ProgressoR / Uzbekistan Progressive Rock Pages


Mark Wingfield & Kevin Kastning - 2011 - "I Walked Into the Silver Darkness"

(68:35, ‘Greydisc’)


1.  Air Distance Transform 5:38
2.  From All the Green Around You 5:42
3.  The Sharp Crucible of Autumn 7:16
4.  Long Quiet Transform of a Thousand Skies 4:24
5.  Secret Density 7:25
6.  The Mirror of Here 6:01
7.  Scattered Rain of Sleep 1:55
8.  What When Winter Comes 4:30
9.  Into Equilibrium Hesitation 1:42
10. Arch of Unimagined Bridges 6:48
11. A Dark Unscathed 6:37
12. An Image Seen Through 5:06
13. Things Left Unspoken 4:47


Mark Wingfield – electric guitars; sampling
Kevin Kastning – acoustic guitars

Prolusion. "I Walked Into the Silver Darkness" is a joint collaboration between UK guitarist Mark WINGFIELD and US guitarist, composer and instrument creator Kevin KASTNING; both of them are well established instrumentalists and performers, the former best known for his involvement in jazz, the latter for his works in contemporary classical music.

Analysis. One of the peculiar aspects and challenges one encounters when writing about music is how personal taste influence the manner in which one regards any particular production. One can try to objectify a number of aspects about any given album of course, but by and large everything comes down to personal taste. One man's rock is another man's diamond – what is intriguing and tantalizing for me may be plodding and tedious for someone else. Some creations will divide writers more than others of course, in particular if they explore a style or expression that ultimately will cater for a niche audience. And I suspect this disc suits such a categorization quite well. There are many fine aspects to pull to the front when exploring this album. Mix and production are of high quality throughout, and the instrumental performance reveals skilled instrumentalists, just as able to explore the subtle nuances of their instruments as they are in covering performances of a rather more challenging and technical nature. Their chosen style comes across as rather unique too, familiar sounds utilized in somewhat unusual combinations with an end result that isn't quite like anything I've encountered previously. It's a production I know will find a lot of praise by many, but I can also easily understand why someone would pull out a long string of negatives about it. Improvised pieces for dual guitars are what this album is all about, with a single approach explored extensively throughout the 13 improvisations included. Kevin Kastning provides the foundation with his acoustic guitar, mostly staying put in the mid-tone register, with occasional use of the darker notes in the register. Gentle wandering passages, brief moments of pace-filled instrument runs and sections with slower, plucked and frequently resonating guitar notes sum up the level of variation, sometimes using all of these subtle variations within a single number and at other times opting to explore one of them in depth, most times with a delivery that does bring associations towards jazz music. Contrasting his exploits is the electric guitar of Wingfield. Careful, resonating light-toned notes and slow, longing guitar soloing with a crying sound forms the main perimeters of his contributions throughout, with occasional lapses towards plucked notes, on a few select cuts resonating, twisted feedback is used to good effect for a darker, more noise-oriented texture, Wingfield to a much greater degree than Kastning with a delivery that comes with automatic associations towards jazz and fusion. The improvisations as such tend to be rather one-dimensional. Dampened, ambient excursions exploring a given mood and atmosphere, rarely developing in any direct manner. Melancholic yet beautiful, sadly longing pieces that end as they start, carefully exploring a single mood with subtle alterations in delivery in a very in depth and thorough manner. By and large this CD in itself is a thorough excursion of such moods as explored by the set instruments at a certain level of pace and intensity. Very much alike in sound, most would probably be described as pretty much identical by those who don't have a deep interest in music – the perfect soundtrack for scenes of dark and desolate movie scenes where the mood is to be sad and melancholic rather than threatening and brooding.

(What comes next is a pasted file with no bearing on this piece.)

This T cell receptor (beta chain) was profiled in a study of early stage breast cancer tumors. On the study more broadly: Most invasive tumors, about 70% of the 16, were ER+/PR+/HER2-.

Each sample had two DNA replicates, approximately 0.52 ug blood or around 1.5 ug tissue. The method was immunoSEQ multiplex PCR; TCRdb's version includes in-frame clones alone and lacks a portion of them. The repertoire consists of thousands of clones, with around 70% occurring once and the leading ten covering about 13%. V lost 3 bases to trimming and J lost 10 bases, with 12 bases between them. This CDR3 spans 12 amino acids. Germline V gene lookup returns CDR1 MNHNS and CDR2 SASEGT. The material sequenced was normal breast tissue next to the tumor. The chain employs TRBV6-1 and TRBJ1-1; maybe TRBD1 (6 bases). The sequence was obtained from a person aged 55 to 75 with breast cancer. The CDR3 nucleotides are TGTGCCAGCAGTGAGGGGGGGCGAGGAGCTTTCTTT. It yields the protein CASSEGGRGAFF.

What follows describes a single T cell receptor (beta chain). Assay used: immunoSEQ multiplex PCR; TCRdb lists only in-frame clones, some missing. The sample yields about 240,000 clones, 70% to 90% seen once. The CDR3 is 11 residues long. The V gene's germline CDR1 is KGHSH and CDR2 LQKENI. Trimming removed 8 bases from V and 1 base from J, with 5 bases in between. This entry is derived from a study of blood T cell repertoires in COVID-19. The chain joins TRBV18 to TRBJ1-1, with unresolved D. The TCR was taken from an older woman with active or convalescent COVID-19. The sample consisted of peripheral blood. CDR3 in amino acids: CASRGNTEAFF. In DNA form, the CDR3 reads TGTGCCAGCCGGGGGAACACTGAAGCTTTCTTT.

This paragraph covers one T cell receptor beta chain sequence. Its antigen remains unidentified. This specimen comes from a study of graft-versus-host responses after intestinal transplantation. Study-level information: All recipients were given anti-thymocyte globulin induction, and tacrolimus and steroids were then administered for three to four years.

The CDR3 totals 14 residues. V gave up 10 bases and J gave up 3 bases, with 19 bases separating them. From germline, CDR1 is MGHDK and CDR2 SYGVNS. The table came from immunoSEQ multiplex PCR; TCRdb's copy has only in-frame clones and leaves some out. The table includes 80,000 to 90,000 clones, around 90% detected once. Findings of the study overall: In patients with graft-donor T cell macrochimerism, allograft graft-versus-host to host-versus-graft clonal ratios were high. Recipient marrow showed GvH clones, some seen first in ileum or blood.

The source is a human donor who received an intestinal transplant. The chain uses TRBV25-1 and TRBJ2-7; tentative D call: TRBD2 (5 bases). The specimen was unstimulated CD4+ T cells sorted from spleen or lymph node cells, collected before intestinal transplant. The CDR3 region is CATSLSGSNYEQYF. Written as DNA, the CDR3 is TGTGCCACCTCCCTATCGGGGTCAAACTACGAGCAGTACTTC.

Conclusion. "I Walked Into the Silver Darkness" is a CD that most likely will appeal to a limited audience. If you enjoy improvised music with guitars only, are intrigued by dual combinations of acoustic and electric guitars and have a special interest in pieces of that kind with a careful, dampened expression you might want to take notice, especially if you like jazz, and in particular if you're a guitarist yourself. Much the same goes for those who are into ambient music that aims to explore moods of sadness, longing and melancholy.

OMB=Olav M Bjornsen: February 21, 2012
The Rating Room

Related Links:

Mark Wingfield
Kevin Kastning


ProgressoR / Uzbekistan Progressive Rock Pages